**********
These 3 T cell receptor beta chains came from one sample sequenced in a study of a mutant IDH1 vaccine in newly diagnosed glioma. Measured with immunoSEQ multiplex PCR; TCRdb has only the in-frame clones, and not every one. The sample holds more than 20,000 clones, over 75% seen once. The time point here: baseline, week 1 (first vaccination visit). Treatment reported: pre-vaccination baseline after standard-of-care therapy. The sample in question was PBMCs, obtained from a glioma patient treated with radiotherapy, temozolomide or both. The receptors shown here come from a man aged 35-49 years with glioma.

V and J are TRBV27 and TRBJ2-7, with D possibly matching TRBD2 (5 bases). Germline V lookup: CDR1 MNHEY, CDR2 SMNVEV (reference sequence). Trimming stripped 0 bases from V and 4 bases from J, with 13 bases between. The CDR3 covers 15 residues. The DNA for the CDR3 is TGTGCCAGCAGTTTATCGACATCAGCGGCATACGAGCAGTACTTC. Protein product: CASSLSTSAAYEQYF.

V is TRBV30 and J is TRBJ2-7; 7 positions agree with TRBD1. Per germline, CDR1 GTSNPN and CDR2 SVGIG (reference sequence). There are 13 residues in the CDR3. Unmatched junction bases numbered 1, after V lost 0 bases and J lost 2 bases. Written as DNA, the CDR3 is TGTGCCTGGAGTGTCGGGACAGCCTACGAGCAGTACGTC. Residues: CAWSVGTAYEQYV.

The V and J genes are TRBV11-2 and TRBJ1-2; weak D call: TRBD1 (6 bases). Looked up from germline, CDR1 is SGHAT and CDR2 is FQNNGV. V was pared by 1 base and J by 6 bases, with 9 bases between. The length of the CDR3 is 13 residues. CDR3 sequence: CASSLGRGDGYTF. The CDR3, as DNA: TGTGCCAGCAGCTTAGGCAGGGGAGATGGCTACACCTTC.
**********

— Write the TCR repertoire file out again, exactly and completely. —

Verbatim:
These 3 T cell receptor beta chains came from one sample sequenced in a study of a mutant IDH1 vaccine in newly diagnosed glioma. Measured with immunoSEQ multiplex PCR; TCRdb has only the in-frame clones, and not every one. The sample holds more than 20,000 clones, over 75% seen once. The time point here: baseline, week 1 (first vaccination visit). Treatment reported: pre-vaccination baseline after standard-of-care therapy. The sample in question was PBMCs, obtained from a glioma patient treated with radiotherapy, temozolomide or both. The receptors shown here come from a man aged 35-49 years with glioma.

V and J are TRBV27 and TRBJ2-7, with D possibly matching TRBD2 (5 bases). Germline V lookup: CDR1 MNHEY, CDR2 SMNVEV (reference sequence). Trimming stripped 0 bases from V and 4 bases from J, with 13 bases between. The CDR3 covers 15 residues. The DNA for the CDR3 is TGTGCCAGCAGTTTATCGACATCAGCGGCATACGAGCAGTACTTC. Protein product: CASSLSTSAAYEQYF.

V is TRBV30 and J is TRBJ2-7; 7 positions agree with TRBD1. Per germline, CDR1 GTSNPN and CDR2 SVGIG (reference sequence). There are 13 residues in the CDR3. Unmatched junction bases numbered 1, after V lost 0 bases and J lost 2 bases. Written as DNA, the CDR3 is TGTGCCTGGAGTGTCGGGACAGCCTACGAGCAGTACGTC. Residues: CAWSVGTAYEQYV.

The V and J genes are TRBV11-2 and TRBJ1-2; weak D call: TRBD1 (6 bases). Looked up from germline, CDR1 is SGHAT and CDR2 is FQNNGV. V was pared by 1 base and J by 6 bases, with 9 bases between. The length of the CDR3 is 13 residues. CDR3 sequence: CASSLGRGDGYTF. The CDR3, as DNA: TGTGCCAGCAGCTTAGGCAGGGGAGATGGCTACACCTTC.